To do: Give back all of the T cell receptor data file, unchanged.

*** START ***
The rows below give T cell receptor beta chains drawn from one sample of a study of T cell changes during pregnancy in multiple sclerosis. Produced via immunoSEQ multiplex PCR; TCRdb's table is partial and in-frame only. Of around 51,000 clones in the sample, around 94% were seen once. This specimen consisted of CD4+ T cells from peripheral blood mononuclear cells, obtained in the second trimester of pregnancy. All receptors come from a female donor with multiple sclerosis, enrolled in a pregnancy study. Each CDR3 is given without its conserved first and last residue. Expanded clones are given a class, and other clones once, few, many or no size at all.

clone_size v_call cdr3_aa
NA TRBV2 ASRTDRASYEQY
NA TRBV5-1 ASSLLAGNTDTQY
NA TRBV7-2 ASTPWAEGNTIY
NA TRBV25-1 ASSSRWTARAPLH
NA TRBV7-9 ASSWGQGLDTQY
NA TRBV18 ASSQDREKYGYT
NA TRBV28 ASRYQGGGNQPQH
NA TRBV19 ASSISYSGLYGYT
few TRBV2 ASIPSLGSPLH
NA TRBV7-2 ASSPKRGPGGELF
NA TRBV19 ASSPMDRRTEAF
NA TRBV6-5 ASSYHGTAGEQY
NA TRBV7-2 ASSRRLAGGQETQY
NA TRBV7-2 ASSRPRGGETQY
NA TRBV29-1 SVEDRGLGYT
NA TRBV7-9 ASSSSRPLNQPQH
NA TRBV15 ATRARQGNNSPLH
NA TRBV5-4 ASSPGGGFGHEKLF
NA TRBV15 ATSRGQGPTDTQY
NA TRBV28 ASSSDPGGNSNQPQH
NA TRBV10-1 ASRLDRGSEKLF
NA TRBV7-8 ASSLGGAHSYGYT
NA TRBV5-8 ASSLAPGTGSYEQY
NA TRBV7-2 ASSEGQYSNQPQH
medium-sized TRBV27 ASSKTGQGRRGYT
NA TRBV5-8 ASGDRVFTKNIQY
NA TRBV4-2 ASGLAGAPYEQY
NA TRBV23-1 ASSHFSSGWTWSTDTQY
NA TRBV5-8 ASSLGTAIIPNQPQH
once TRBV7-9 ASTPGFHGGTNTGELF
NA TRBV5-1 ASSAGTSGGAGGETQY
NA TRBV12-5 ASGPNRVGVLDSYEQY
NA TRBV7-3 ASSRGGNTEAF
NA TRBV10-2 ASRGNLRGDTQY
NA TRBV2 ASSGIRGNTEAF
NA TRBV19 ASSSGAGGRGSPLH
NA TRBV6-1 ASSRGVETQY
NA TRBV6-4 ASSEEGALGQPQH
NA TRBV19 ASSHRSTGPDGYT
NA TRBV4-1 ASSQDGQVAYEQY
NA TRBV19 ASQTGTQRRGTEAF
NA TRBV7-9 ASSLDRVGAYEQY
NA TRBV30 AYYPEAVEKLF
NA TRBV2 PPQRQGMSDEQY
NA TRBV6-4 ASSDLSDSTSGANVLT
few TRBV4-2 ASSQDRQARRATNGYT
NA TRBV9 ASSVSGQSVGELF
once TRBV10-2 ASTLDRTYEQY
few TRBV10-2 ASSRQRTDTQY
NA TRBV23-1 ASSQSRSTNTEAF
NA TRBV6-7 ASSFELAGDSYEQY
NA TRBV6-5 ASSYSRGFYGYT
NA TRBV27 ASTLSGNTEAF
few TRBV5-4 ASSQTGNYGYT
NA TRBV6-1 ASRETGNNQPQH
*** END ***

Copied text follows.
The rows below give T cell receptor beta chains drawn from one sample of a study of T cell changes during pregnancy in multiple sclerosis. Produced via immunoSEQ multiplex PCR; TCRdb's table is partial and in-frame only. Of around 51,000 clones in the sample, around 94% were seen once. This specimen consisted of CD4+ T cells from peripheral blood mononuclear cells, obtained in the second trimester of pregnancy. All receptors come from a female donor with multiple sclerosis, enrolled in a pregnancy study. Each CDR3 is given without its conserved first and last residue. Expanded clones are given a class, and other clones once, few, many or no size at all.

clone_size v_call cdr3_aa
NA TRBV2 ASRTDRASYEQY
NA TRBV5-1 ASSLLAGNTDTQY
NA TRBV7-2 ASTPWAEGNTIY
NA TRBV25-1 ASSSRWTARAPLH
NA TRBV7-9 ASSWGQGLDTQY
NA TRBV18 ASSQDREKYGYT
NA TRBV28 ASRYQGGGNQPQH
NA TRBV19 ASSISYSGLYGYT
few TRBV2 ASIPSLGSPLH
NA TRBV7-2 ASSPKRGPGGELF
NA TRBV19 ASSPMDRRTEAF
NA TRBV6-5 ASSYHGTAGEQY
NA TRBV7-2 ASSRRLAGGQETQY
NA TRBV7-2 ASSRPRGGETQY
NA TRBV29-1 SVEDRGLGYT
NA TRBV7-9 ASSSSRPLNQPQH
NA TRBV15 ATRARQGNNSPLH
NA TRBV5-4 ASSPGGGFGHEKLF
NA TRBV15 ATSRGQGPTDTQY
NA TRBV28 ASSSDPGGNSNQPQH
NA TRBV10-1 ASRLDRGSEKLF
NA TRBV7-8 ASSLGGAHSYGYT
NA TRBV5-8 ASSLAPGTGSYEQY
NA TRBV7-2 ASSEGQYSNQPQH
medium-sized TRBV27 ASSKTGQGRRGYT
NA TRBV5-8 ASGDRVFTKNIQY
NA TRBV4-2 ASGLAGAPYEQY
NA TRBV23-1 ASSHFSSGWTWSTDTQY
NA TRBV5-8 ASSLGTAIIPNQPQH
once TRBV7-9 ASTPGFHGGTNTGELF
NA TRBV5-1 ASSAGTSGGAGGETQY
NA TRBV12-5 ASGPNRVGVLDSYEQY
NA TRBV7-3 ASSRGGNTEAF
NA TRBV10-2 ASRGNLRGDTQY
NA TRBV2 ASSGIRGNTEAF
NA TRBV19 ASSSGAGGRGSPLH
NA TRBV6-1 ASSRGVETQY
NA TRBV6-4 ASSEEGALGQPQH
NA TRBV19 ASSHRSTGPDGYT
NA TRBV4-1 ASSQDGQVAYEQY
NA TRBV19 ASQTGTQRRGTEAF
NA TRBV7-9 ASSLDRVGAYEQY
NA TRBV30 AYYPEAVEKLF
NA TRBV2 PPQRQGMSDEQY
NA TRBV6-4 ASSDLSDSTSGANVLT
few TRBV4-2 ASSQDRQARRATNGYT
NA TRBV9 ASSVSGQSVGELF
once TRBV10-2 ASTLDRTYEQY
few TRBV10-2 ASSRQRTDTQY
NA TRBV23-1 ASSQSRSTNTEAF
NA TRBV6-7 ASSFELAGDSYEQY
NA TRBV6-5 ASSYSRGFYGYT
NA TRBV27 ASTLSGNTEAF
few TRBV5-4 ASSQTGNYGYT
NA TRBV6-1 ASRETGNNQPQH